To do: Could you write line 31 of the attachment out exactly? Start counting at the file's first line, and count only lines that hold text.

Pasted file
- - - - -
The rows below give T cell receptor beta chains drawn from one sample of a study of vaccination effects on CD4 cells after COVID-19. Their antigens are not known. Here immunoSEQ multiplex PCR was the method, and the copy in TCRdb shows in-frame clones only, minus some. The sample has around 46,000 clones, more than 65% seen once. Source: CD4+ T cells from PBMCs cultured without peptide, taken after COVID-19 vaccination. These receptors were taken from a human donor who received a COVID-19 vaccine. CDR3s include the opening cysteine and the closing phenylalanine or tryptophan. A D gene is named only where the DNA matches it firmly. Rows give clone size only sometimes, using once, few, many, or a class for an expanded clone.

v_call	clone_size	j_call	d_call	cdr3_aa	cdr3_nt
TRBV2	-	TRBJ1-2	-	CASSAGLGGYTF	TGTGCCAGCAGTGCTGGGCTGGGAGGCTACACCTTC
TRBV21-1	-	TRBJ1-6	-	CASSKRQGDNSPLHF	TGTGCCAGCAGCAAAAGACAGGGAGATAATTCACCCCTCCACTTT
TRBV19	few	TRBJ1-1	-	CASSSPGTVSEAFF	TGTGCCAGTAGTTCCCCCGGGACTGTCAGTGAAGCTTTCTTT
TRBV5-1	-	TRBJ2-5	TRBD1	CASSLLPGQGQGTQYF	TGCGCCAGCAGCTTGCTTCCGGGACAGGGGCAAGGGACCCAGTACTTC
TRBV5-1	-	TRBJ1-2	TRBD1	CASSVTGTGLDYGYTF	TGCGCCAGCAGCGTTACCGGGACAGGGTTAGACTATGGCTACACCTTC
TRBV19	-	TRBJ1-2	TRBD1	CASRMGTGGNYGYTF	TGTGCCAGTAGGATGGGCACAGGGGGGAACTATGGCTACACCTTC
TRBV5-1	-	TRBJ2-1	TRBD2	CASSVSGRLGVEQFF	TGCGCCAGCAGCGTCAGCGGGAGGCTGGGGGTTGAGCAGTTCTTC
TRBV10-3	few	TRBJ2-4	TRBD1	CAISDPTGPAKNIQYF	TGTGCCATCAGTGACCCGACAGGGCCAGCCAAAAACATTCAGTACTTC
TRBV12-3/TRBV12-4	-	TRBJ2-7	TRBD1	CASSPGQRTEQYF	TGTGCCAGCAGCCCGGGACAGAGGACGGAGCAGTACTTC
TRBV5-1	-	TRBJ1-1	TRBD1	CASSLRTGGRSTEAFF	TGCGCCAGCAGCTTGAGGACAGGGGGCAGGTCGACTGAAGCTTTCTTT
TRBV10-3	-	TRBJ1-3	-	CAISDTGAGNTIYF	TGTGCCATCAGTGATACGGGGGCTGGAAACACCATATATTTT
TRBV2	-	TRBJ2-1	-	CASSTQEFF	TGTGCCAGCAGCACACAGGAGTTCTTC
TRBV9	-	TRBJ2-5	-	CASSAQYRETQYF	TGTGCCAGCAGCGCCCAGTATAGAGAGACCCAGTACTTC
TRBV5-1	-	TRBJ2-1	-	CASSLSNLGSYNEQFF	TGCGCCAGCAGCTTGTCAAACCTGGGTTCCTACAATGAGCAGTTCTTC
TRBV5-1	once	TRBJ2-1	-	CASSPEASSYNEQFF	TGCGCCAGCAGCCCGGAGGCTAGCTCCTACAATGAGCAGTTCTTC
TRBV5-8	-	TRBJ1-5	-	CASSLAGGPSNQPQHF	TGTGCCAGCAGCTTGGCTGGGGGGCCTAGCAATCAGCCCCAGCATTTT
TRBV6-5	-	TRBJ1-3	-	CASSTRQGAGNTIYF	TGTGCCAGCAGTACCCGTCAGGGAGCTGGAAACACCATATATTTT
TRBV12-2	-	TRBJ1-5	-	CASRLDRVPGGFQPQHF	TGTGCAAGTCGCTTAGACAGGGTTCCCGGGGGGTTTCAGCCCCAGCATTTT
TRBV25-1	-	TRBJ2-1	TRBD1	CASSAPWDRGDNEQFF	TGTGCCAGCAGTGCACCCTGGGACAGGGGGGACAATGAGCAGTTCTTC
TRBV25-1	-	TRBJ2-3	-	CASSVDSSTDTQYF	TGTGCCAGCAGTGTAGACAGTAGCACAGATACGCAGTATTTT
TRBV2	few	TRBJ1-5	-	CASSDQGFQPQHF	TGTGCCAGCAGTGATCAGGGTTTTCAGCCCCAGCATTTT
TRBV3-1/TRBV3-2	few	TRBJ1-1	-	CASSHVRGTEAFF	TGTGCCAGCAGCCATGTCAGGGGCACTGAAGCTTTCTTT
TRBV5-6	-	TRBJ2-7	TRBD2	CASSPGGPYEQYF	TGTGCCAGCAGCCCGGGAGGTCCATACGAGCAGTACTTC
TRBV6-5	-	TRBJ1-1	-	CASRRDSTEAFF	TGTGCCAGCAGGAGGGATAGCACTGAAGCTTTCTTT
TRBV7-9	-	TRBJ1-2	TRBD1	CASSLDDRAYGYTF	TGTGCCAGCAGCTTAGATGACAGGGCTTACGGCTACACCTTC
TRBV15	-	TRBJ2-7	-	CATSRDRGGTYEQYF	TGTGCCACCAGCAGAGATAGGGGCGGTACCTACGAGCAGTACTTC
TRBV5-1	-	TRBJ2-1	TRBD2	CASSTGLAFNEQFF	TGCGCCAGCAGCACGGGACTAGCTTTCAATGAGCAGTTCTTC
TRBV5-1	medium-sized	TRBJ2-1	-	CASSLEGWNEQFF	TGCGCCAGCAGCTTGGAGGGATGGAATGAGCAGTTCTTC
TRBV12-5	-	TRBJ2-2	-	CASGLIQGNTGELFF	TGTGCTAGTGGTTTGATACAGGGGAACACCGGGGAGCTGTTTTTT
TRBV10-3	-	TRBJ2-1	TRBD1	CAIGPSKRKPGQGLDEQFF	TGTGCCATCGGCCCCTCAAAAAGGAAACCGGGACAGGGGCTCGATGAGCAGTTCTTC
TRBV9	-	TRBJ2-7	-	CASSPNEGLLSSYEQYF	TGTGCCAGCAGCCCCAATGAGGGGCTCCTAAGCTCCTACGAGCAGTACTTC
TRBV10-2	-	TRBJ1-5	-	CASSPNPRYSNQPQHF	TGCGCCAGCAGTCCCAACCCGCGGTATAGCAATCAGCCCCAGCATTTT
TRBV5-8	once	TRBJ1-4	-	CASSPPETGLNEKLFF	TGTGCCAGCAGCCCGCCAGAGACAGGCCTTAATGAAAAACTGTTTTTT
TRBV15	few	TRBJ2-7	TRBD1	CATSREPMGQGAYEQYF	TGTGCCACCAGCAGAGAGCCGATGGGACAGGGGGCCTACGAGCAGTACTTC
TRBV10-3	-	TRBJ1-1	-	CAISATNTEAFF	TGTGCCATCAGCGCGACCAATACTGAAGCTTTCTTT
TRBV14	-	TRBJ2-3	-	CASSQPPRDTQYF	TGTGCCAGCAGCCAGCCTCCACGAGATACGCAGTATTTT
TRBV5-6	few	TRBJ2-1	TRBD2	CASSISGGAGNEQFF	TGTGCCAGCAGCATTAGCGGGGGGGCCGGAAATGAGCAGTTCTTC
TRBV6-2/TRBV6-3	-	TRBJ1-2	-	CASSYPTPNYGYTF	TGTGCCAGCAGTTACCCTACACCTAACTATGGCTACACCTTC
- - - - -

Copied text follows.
TRBV12-5	-	TRBJ2-2	-	CASGLIQGNTGELFF	TGTGCTAGTGGTTTGATACAGGGGAACACCGGGGAGCTGTTTTTT